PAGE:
The State Senate today overwhelmingly approved a $96.2 million increase in Virginia business taxes to deal with what its finance committee chairman called an "extreme emergency" in the state budget.
The proposal, if adopted by the House, would recoup slightly less than half the revenue that Virginia is projected to lose over the next two to three years because of Reagan administration tax cuts. The state tax structure automatically follows federal tax law unless the legislature acts to change it.
Business groups opposing the measure had contended it would partially undercut federal policies aimed at encouraging business expansion. Confronted by a united wall of support for the bill by the Senate leadership, the business groups said yesterday they had decided to forgo the Senate and concentrate their lobbying efforts against it in the House of Delegates.
"We don't believe this is any time to be raising corporate tax rates, even temporarily," said Bill Nolley, vice president of the Virginia Manufacturers Association. "We'd rather see them make $100 million in expenditure reductions. But we knew the bill was going to pass in the Senate all along."
The measure would increase the state corporate tax from 6 to 7 percent for companies doing more than $100,000 worth of business a year in Virginia. Companies with less than $100,000 worth of business would have their tax rate increased from 6 to 6 1/2 percent. In addition, the measure would scrap a scheduled tax reduction in public utility gross receipts taxes from 2.3 percent to 2 percent.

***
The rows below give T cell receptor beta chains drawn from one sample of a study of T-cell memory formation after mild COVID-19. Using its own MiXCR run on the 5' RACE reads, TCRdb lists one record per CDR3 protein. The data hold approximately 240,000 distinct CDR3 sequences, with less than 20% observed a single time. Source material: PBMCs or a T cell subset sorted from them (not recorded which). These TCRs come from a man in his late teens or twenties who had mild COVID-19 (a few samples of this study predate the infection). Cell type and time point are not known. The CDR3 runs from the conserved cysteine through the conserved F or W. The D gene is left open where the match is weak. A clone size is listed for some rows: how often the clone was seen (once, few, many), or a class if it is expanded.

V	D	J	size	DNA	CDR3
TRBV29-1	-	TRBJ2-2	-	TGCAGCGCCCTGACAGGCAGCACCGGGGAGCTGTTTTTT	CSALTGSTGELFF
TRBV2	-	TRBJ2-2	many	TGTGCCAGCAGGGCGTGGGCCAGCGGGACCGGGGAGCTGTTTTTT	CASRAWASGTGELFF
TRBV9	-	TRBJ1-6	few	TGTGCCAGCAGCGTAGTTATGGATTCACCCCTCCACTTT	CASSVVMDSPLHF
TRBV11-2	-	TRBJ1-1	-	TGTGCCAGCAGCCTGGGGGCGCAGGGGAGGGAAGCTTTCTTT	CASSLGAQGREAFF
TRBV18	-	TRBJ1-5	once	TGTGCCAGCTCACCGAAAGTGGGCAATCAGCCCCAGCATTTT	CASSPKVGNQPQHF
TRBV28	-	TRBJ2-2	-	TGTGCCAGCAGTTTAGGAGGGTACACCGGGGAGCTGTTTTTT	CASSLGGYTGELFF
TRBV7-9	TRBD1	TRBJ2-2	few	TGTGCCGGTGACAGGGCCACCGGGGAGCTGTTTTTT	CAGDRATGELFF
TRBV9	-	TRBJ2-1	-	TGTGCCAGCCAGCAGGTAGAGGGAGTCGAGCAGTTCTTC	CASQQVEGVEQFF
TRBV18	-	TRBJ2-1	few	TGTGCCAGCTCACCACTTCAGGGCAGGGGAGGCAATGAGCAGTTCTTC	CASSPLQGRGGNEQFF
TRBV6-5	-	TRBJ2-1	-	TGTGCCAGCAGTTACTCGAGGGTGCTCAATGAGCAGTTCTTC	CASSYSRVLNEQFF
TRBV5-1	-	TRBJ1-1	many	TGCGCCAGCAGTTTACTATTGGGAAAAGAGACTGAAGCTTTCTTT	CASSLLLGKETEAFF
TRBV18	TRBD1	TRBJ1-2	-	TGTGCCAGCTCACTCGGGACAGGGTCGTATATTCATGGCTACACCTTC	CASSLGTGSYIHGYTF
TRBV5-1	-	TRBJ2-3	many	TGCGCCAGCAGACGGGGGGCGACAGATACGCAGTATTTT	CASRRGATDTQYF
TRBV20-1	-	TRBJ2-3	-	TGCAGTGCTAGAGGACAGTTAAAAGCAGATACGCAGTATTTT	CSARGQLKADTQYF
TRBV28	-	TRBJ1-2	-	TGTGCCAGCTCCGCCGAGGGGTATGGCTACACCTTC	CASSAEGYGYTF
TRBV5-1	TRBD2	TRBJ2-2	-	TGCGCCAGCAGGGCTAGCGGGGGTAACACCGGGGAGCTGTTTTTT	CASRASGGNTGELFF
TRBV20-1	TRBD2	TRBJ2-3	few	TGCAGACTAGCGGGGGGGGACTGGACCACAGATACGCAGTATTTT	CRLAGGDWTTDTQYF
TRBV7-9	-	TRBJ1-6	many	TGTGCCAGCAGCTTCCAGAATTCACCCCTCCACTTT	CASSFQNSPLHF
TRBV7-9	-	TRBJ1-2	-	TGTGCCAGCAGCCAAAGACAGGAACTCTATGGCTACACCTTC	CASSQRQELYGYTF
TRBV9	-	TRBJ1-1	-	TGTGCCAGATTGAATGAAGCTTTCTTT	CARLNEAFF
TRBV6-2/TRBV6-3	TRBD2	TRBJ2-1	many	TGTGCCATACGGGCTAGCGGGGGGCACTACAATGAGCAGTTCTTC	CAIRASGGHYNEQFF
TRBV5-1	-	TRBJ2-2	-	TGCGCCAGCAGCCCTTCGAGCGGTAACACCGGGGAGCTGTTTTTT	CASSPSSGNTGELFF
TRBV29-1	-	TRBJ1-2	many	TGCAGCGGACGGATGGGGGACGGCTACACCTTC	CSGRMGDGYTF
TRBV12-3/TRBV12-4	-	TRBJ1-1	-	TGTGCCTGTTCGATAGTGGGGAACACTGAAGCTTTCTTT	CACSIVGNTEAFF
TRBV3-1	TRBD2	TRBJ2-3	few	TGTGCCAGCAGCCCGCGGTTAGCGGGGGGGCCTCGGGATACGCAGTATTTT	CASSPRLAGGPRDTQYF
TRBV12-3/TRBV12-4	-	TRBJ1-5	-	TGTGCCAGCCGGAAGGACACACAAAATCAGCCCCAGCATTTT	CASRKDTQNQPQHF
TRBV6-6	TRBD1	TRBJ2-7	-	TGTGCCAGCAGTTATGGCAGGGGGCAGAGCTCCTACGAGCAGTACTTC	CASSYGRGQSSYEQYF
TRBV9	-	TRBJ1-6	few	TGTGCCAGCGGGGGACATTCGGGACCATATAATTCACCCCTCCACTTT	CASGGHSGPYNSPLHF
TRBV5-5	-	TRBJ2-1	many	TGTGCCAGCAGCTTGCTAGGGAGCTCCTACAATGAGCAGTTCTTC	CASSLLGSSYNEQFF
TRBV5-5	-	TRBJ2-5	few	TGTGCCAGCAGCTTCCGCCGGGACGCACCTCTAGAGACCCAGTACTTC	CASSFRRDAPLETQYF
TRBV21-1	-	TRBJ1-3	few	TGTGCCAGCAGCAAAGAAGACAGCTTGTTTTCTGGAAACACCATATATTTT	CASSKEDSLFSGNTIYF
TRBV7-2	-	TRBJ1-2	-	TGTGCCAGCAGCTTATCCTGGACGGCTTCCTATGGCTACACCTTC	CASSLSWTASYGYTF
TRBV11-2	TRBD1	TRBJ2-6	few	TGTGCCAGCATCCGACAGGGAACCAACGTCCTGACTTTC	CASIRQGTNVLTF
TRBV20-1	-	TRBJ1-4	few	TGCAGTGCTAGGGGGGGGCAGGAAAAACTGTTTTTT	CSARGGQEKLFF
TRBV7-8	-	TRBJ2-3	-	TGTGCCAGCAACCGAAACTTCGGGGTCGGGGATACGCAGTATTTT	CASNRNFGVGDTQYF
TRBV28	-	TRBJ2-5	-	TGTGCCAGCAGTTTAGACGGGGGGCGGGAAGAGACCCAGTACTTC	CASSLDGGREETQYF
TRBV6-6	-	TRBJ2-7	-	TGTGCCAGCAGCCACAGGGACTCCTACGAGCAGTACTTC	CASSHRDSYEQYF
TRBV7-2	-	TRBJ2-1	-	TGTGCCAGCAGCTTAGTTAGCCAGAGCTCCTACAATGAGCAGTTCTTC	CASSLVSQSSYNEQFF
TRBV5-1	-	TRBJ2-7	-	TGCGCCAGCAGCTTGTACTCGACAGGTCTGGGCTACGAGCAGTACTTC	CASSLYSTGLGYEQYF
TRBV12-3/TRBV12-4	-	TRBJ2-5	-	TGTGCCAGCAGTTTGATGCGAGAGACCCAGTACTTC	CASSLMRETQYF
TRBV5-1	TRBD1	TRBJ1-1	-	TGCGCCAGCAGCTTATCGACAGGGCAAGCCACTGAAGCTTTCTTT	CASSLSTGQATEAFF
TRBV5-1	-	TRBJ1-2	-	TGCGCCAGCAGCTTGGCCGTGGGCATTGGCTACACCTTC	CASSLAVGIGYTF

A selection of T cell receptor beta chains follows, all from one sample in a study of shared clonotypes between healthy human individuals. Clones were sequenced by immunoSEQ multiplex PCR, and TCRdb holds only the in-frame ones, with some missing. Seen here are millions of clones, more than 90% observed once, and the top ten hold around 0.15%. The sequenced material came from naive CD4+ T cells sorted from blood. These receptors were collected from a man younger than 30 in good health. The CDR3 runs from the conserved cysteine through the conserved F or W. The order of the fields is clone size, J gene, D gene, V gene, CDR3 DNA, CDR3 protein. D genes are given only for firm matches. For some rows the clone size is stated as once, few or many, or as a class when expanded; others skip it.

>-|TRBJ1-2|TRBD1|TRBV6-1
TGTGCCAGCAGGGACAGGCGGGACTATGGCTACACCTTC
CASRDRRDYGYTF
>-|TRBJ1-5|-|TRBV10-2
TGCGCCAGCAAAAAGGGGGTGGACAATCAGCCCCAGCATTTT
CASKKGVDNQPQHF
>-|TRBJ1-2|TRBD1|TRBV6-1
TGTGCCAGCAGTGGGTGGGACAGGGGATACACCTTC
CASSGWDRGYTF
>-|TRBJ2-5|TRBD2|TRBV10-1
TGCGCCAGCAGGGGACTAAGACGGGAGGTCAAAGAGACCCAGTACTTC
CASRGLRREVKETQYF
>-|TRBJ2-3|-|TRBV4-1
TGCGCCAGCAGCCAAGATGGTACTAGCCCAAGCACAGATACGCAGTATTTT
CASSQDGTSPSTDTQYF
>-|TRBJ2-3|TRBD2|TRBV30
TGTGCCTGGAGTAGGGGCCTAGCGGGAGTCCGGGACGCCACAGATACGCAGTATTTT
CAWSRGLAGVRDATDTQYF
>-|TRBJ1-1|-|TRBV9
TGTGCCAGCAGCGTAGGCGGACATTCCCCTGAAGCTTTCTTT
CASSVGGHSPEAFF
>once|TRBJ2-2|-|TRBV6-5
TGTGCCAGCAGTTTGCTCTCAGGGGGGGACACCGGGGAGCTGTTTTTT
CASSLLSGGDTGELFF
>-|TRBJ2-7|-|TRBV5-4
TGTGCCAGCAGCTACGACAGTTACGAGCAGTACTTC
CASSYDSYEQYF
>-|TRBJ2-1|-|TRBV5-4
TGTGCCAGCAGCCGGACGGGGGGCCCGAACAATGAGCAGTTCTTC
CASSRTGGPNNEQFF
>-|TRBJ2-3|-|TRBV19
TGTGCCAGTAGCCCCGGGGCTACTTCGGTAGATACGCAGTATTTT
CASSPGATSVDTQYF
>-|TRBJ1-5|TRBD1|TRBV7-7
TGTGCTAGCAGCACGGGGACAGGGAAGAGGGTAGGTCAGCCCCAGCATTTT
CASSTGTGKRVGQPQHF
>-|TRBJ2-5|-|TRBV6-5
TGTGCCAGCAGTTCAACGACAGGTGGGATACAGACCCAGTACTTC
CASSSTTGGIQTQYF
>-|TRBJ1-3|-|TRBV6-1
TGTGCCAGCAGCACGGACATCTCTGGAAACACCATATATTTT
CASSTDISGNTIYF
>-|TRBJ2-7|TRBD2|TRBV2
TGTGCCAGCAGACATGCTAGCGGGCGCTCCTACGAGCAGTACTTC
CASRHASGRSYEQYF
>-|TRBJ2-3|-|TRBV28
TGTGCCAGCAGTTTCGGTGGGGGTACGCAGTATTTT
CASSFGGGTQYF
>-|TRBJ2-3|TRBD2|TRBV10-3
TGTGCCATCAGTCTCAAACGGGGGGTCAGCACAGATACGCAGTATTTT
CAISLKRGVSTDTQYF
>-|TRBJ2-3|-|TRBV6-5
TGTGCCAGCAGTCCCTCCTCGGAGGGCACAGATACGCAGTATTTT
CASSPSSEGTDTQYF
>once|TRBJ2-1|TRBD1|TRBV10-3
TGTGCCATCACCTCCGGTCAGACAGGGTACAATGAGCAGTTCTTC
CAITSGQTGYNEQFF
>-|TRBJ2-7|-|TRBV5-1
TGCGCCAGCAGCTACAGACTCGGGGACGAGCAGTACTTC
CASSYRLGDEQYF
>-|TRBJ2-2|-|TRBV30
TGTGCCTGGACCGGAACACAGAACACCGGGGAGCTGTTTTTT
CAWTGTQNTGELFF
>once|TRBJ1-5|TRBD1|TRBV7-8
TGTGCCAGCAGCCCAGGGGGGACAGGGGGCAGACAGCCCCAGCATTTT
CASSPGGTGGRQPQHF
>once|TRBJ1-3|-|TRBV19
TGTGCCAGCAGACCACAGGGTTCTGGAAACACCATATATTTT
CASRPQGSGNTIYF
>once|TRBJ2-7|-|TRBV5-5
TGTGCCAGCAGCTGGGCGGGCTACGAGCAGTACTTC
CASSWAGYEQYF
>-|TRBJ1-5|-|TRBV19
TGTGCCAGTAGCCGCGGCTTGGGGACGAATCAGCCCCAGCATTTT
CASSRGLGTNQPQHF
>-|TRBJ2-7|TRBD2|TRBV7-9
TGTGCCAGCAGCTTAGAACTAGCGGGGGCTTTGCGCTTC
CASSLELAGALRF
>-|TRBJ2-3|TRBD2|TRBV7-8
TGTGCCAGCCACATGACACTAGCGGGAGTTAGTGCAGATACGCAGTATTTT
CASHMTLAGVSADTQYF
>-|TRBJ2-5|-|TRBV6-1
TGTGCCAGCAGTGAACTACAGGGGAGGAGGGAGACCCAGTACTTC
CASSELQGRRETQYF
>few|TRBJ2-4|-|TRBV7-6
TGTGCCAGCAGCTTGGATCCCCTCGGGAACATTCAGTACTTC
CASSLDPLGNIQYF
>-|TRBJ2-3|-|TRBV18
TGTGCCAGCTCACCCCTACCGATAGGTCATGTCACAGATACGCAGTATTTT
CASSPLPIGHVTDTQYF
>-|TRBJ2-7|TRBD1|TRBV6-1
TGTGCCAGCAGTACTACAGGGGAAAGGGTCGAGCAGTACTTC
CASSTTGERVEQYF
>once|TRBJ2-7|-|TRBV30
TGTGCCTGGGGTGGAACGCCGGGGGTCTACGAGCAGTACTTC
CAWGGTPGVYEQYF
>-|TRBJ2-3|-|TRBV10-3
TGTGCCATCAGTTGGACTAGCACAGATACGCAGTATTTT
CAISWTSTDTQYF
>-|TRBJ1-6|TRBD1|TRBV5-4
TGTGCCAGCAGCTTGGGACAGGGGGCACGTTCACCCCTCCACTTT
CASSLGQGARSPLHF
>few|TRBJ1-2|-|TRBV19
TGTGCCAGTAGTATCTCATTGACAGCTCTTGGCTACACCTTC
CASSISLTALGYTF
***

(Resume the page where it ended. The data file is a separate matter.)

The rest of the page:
The proposed state increases would, for most firms, undo only a small portion of the tax break they have received at the federal level through faster depreciation of new plant and equipment.
The bill was opposed on the Senate floor yesterday by Republicans who contended it was inequitable because companies that did not receive benefits from the federal tax cut would be hit just as hard as those that did. Finance Committee Chairman Edward E. Willey (D-Richmond) countered that the bill was a "prudent conservative measure which should only be used in extreme emergencies. Ladies and Gentlemen, we are facing one of those emergencies now." The final vote was 29 to 8.
The emergency to which Willey referred is a projected $500 million revenue shortfall resulting from federal budget and tax cuts and a recessionary economy. The business tax measure is the first of several proposed tax increases, including a proposed 3-cent increase in the 11-cent-per-gallon state gas tax, that the General Assembly will be considering over the next six weeks.